The facility will be located within the expanded and modernized port, approximately 35 kilometers/22 miles from the state capital, Mérida. There, a new area will be entirely dedicated to industrial activities.
40-year management concession
Fincantieri will be granted a 40-year concession for the exclusive management of the new yard.
The agreement was signed remotely on Tuesday by Yucatán Minister of Economic Development and Labor Ernesto Herrero Novelo, and Director of the Fincantieri Services Division Giorgio Rizzo in the presence, respectively, of Yucatán Gov. Mauricio Vila Dosal and Fincantieri GM Fabio Gallia.
Largest masonry drydocks in the Americas
The project envisages two masonry drydocks, the largest in the Americas, able to handle ships up to 400 meters/1,312 feet, particularly cruise ships, large cargo ships and oil and gas carriers. The yard will also have a lifting platform for units up to 150 meters/492 feet, about 1,000 meters/3,281 feet of docks, plus cranes, workshops, special equipment, offices and warehouses.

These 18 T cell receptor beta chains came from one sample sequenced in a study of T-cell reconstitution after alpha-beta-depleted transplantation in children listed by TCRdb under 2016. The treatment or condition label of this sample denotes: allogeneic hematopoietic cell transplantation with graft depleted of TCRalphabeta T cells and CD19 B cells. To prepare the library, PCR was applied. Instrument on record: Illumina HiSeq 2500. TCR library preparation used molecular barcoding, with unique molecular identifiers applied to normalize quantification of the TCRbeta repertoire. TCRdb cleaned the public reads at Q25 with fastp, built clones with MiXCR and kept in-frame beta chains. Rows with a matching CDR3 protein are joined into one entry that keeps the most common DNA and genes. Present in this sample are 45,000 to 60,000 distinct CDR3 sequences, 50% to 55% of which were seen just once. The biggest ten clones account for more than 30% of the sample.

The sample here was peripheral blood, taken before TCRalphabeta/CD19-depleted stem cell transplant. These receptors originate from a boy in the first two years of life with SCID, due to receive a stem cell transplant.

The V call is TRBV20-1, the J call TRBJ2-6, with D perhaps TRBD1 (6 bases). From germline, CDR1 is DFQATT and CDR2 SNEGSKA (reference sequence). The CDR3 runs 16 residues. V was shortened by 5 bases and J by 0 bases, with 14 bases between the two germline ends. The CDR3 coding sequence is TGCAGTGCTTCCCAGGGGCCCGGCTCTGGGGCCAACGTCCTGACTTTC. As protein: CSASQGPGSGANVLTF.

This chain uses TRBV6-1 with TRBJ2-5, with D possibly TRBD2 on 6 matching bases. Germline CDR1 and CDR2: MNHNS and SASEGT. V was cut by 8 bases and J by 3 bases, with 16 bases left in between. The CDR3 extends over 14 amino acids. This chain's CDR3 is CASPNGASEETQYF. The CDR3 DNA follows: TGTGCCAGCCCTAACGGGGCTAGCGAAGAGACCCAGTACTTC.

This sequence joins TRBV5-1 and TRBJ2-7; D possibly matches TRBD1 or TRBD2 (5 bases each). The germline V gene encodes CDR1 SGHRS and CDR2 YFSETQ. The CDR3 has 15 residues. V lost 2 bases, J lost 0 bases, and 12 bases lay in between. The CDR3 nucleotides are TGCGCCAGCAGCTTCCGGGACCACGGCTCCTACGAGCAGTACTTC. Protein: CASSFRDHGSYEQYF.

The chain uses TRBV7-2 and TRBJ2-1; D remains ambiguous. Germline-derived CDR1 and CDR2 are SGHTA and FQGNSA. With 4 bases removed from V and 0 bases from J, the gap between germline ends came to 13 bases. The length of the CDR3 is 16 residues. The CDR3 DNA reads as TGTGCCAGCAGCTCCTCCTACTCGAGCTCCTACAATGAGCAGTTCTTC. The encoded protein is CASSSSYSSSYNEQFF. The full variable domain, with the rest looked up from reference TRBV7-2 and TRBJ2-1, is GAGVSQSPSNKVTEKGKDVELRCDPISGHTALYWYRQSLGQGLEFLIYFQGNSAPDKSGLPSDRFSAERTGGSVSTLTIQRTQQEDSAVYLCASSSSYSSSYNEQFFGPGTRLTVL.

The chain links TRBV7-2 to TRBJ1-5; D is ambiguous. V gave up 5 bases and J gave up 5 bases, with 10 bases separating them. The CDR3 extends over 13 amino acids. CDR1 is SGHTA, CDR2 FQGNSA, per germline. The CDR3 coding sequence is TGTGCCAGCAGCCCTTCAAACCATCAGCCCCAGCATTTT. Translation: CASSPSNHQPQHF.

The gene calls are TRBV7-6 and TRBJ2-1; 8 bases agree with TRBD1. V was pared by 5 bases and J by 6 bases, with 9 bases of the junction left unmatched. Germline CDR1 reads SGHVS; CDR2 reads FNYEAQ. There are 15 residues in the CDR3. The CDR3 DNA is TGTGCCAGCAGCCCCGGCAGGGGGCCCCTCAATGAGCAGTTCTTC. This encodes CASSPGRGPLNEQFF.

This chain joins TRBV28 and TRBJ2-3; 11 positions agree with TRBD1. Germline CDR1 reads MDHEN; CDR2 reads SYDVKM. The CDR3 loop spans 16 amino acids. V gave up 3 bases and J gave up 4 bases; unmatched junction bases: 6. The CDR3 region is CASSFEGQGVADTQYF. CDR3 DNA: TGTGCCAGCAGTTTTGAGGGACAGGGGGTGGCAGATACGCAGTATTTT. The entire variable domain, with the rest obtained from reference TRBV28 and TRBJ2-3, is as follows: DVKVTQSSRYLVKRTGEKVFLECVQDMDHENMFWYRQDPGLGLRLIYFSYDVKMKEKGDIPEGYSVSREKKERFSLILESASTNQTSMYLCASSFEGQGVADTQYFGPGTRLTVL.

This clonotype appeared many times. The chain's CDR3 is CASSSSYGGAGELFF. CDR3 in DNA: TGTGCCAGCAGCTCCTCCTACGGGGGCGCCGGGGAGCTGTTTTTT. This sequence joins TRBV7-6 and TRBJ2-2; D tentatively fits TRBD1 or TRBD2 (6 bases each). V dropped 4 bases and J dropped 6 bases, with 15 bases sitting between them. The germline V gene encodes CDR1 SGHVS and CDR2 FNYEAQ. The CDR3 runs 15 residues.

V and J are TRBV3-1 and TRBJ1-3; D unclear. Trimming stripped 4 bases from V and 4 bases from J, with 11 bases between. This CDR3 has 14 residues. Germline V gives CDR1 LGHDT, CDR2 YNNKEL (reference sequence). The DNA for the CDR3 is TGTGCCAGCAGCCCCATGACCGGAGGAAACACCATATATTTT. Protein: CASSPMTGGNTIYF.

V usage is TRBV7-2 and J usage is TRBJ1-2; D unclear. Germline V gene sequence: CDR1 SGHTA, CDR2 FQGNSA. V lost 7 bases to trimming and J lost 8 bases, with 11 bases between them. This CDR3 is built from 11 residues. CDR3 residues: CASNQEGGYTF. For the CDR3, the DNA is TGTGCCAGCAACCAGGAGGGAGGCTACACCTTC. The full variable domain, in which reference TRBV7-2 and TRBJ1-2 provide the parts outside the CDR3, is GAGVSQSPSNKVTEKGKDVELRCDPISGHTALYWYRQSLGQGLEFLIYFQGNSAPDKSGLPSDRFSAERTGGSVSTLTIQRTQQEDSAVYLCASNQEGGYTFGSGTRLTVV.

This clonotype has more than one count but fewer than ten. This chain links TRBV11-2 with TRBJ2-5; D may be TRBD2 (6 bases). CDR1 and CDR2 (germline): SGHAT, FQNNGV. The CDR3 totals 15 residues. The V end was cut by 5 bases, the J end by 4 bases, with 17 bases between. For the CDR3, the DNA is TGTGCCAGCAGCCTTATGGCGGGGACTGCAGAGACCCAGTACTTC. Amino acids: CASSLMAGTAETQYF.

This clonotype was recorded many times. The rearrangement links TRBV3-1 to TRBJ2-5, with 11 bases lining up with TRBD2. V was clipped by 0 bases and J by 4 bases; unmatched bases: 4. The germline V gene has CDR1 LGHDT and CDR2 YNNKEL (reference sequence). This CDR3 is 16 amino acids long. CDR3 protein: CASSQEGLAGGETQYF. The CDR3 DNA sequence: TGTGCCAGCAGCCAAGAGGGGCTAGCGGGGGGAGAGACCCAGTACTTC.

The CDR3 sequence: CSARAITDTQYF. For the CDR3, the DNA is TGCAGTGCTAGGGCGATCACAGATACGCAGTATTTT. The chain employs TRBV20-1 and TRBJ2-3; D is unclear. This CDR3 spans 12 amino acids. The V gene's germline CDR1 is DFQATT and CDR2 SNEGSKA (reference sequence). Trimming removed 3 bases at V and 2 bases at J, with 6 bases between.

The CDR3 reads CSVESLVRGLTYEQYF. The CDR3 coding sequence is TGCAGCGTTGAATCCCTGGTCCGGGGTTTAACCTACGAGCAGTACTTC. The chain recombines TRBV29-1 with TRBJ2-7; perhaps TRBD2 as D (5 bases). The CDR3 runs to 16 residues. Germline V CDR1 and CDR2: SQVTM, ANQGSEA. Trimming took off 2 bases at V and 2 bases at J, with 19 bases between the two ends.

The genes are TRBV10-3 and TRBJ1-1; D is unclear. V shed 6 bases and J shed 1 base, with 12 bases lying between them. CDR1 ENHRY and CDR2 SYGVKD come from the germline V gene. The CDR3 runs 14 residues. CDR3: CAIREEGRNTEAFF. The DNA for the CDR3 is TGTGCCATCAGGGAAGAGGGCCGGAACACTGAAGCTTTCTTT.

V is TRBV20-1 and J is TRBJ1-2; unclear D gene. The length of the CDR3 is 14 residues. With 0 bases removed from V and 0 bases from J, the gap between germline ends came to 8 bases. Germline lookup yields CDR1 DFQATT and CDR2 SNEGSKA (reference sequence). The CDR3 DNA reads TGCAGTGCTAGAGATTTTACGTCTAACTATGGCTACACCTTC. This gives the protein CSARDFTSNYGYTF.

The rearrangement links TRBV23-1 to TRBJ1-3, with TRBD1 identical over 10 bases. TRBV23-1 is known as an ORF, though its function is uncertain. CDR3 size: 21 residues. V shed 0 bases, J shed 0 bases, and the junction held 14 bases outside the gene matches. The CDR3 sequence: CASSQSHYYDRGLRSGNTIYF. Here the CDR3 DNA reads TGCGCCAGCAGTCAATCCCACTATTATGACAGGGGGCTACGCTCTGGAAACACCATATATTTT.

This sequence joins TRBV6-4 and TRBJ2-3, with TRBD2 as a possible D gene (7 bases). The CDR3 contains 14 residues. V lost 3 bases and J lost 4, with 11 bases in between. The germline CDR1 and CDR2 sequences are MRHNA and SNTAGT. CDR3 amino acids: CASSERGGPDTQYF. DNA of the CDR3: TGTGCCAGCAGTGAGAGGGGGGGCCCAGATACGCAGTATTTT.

Yucatán state will initiate the creation of the yard in the first half of 2021, in phases, with completion planned for 2027. The government will directly manage initial works through a special purpose company to handle the dredging and construction of the infrastructures and main plants.
Advice and training
Fincantieri is to provide advice from the beginning and at a later stage to carry out work involving other partners related to workshops and lifting equipment, installing equipment and, finally, commissioning activities. This will include training, both locally and in Italy at higher education institutes and at Fincantieri Academy.
700 full-time jobs and up to 2,500 at peak times
Once the shipyard reaches full operational capacity, it will be able to support an estimated 700 full-time jobs, and supply a downstream network involving up to 2,500 workers during peak times.
Mexico exports close to $400bn of goods annually, with imports of around $350bn. Sea shipments account for a considerable volume of imports and exports.
The Yucatán region also supports significant cruise traffic.
The new Progreso shipyard will be strategically placed to serve the area's merchant operators, benefiting from the nearby Yucatán navigation channel, a natural outlet to the Atlantic Ocean. The Gulf of Mexico also has a strong concentration of oil and gas-related operations, including offshore exploration, production and storage of oil and natural gas.